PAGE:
Men can stop rape

Men can stop rape May is sexualized assault prevention month when women's organizations raise awareness and engage public discussions around sexualized assault and rape. One of the reasons we continue to do this is because of the extent of sexualized ass

May is sexualized assault prevention month when women’s organizations raise awareness and engage public discussions around sexualized assault and rape. One of the reasons we continue to do this is because of the extent of sexualized assaults in our communities.

Yukon has three times the rates of sexualized assault than the national average which estimates that one in four women in Canada will be a victim of sexualized assault in her lifetime. Male victims generally make up around 10 per cent of sexualized assault cases. However, regardless of the sex of the victim, in roughly 98 per cent of cases of sexualized violence the offender is male.

To be clear, this does not mean that all men are rapists – in fact the majority of men do not rape – but it does mean that almost all rapists are men.

Women’s groups have often stated that “men can stop rape,” and we believe that to be true not only because the majority of offenders are men, but also because men who commit to non-violence can change cultural norms that condone violence against women.

It is important for everyone to understand that rape is not a joke. Attitudes and behaviours that tolerate and excuse sexualized violence only serve to hide the reality of rape and fortify the oppressive systems that allow for the violent treatment and marginalization of women in our society.

A recent parliamentary report states that “victims may be seen as less credible in situations that do not reflect the stereotypical image of sexual assault as a violent act perpetrated by a stranger on a “virtuous” woman who vigorously resisted.”

This stereotype is rooted in racist, patriarchal systems that view marginalized women such as aboriginal women, women of colour, women with disabilities, women living in poverty and women with addictions as being less worthy of justice. Thus, sexualized assault is treated as a less serious crime because the victims – mostly women – are considered to be second-class citizens whose lives have less value. This has led to the onus of prevention continuously falling to women.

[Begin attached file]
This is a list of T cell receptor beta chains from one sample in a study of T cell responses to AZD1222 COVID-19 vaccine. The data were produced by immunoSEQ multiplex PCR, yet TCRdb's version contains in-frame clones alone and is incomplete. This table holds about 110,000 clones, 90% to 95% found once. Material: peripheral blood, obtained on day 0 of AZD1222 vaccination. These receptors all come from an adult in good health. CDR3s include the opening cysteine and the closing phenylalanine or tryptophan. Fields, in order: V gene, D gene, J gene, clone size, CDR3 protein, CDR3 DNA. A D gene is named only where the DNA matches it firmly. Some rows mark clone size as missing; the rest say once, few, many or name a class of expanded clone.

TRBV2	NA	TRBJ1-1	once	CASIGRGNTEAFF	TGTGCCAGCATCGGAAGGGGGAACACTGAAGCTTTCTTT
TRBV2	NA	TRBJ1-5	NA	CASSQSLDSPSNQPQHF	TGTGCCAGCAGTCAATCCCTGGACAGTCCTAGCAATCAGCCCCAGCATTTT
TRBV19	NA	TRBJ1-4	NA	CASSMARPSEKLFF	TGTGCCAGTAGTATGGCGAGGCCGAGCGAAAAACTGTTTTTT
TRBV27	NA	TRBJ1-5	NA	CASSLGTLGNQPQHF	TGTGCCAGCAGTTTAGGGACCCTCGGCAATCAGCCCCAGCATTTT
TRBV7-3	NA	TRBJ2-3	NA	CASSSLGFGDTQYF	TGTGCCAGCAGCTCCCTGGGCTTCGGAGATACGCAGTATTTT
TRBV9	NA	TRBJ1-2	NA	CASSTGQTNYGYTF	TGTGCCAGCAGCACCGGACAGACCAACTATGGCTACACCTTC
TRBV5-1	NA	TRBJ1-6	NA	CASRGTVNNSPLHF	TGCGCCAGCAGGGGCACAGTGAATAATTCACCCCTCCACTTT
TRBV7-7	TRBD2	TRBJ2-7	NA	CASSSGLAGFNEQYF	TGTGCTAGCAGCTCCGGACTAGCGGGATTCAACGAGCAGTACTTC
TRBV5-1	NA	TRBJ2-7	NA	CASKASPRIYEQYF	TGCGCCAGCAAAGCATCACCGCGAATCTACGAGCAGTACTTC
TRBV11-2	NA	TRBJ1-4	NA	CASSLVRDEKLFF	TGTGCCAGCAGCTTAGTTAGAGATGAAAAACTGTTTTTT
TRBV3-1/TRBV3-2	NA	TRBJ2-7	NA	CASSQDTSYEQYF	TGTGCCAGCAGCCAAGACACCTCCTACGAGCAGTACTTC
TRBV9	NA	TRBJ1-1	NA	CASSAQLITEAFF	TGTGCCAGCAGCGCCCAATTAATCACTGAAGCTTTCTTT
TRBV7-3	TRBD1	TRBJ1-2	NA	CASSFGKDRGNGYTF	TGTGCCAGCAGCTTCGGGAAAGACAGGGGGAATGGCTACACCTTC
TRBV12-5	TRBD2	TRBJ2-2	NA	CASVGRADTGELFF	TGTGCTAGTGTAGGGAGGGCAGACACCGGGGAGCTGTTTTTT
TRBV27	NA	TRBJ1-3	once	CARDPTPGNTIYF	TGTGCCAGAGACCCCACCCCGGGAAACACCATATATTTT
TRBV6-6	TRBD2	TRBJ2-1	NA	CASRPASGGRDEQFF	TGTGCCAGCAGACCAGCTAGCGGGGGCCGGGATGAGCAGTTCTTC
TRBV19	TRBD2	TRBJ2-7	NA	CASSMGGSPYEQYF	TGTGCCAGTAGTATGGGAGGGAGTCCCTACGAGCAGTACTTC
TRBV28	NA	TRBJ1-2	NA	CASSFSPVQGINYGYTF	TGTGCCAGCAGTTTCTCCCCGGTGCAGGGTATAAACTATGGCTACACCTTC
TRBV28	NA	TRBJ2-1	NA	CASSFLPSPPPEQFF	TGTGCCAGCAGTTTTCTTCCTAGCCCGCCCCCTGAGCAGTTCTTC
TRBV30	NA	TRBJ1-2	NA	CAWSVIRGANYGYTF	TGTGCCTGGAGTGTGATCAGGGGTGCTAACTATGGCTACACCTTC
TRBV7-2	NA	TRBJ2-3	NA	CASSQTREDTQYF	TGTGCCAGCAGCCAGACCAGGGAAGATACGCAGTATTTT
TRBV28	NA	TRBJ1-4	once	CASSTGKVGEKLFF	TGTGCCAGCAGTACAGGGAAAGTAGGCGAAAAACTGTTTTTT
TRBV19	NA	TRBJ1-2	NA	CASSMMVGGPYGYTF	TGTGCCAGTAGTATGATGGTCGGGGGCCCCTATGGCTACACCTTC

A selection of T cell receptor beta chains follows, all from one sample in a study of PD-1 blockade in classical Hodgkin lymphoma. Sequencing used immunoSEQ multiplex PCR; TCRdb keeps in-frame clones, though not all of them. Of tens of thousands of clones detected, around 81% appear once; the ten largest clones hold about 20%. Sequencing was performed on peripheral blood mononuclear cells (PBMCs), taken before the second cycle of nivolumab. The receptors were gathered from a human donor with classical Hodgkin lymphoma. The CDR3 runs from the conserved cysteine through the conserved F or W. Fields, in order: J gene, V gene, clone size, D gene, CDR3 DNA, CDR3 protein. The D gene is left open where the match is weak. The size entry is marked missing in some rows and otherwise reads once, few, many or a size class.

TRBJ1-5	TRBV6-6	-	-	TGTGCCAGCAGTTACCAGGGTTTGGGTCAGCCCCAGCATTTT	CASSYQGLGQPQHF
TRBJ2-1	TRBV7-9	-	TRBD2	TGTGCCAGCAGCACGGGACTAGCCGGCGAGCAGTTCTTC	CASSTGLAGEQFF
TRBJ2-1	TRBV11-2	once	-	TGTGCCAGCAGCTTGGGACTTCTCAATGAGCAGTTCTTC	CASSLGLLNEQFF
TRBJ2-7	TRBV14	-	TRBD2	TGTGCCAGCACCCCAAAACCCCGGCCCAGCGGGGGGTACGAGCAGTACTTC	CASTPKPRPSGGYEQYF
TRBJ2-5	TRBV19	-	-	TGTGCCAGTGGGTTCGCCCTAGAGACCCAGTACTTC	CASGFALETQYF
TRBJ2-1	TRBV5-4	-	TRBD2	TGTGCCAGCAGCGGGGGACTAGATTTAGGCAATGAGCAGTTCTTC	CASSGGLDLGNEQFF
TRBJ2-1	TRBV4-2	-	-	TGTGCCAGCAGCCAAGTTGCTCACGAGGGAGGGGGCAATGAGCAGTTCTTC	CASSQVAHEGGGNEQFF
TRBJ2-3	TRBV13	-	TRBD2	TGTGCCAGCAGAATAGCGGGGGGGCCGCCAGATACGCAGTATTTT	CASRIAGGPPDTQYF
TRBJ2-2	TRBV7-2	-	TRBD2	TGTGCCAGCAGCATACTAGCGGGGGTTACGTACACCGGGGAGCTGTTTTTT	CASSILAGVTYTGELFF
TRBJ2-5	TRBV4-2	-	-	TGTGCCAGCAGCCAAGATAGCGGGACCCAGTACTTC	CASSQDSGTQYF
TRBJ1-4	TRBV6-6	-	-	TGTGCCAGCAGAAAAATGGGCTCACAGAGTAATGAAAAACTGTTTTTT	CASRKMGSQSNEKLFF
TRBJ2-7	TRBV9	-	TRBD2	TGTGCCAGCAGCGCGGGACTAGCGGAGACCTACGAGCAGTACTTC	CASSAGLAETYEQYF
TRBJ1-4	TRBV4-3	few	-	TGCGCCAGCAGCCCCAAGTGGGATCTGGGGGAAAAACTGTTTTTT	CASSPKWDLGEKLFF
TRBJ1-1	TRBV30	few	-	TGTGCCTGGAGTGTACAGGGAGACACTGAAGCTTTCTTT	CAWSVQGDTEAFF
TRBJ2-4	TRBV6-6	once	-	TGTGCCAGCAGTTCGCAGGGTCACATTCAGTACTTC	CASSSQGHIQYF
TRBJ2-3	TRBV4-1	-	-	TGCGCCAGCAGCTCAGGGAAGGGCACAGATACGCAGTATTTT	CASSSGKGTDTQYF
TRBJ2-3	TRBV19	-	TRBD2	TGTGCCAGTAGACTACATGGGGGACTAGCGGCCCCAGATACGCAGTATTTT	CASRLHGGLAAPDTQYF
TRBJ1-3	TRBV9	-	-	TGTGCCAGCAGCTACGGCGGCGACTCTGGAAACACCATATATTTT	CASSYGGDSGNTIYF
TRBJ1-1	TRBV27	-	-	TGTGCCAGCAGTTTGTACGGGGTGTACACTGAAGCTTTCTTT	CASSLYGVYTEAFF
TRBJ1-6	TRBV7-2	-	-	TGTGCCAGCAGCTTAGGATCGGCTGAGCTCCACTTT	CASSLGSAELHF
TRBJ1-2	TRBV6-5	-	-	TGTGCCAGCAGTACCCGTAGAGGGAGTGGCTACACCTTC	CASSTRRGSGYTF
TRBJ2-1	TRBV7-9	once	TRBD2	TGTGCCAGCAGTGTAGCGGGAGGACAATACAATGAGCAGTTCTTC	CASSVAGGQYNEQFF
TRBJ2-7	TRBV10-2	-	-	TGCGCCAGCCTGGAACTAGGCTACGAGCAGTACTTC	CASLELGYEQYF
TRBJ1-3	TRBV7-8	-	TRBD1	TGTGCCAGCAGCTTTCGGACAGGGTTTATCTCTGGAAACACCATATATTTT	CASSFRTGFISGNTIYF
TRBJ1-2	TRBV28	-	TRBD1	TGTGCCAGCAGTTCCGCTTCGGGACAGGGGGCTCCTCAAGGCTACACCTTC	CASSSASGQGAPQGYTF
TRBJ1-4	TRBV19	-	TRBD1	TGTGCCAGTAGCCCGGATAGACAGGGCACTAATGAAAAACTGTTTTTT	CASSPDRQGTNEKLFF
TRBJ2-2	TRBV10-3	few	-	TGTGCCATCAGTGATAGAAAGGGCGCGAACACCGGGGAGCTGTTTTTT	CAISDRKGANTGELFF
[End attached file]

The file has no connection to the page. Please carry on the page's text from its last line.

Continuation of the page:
Undoubtedly there are things that women can and do do to protect themselves, but suggesting that a woman will get raped if she wears a short skirt or has too much to drink is slut-shaming; it is an excuse to restrict and control women’s bodies by dictating what women should wear and how to act. This line of thinking ignores the fact that no one ever asks to be raped regardless of their lifestyle and personal choices.

Sexualized assault is a deliberate act of violence perpetrated by one person on another. It is a crime for which the only one responsible is the person committing the act. Women resist violence in their lives every day, yet they continue to thrive and to embrace life. So instead of victim-blaming, let us support women and recognize and honour their resilience.

Sexualized assault prevention isn’t just about stopping rape; it is about building safe and healthy communities. It is about creating a culture where people can engage in positive, consensual relationships.

It is about women’s right to justice and a life free of violence.

Natasha Harvey, acting executive director, Les EssentiElles

Larisse McDonald, program coordinator, Victoria Faulkner Women’s Centre

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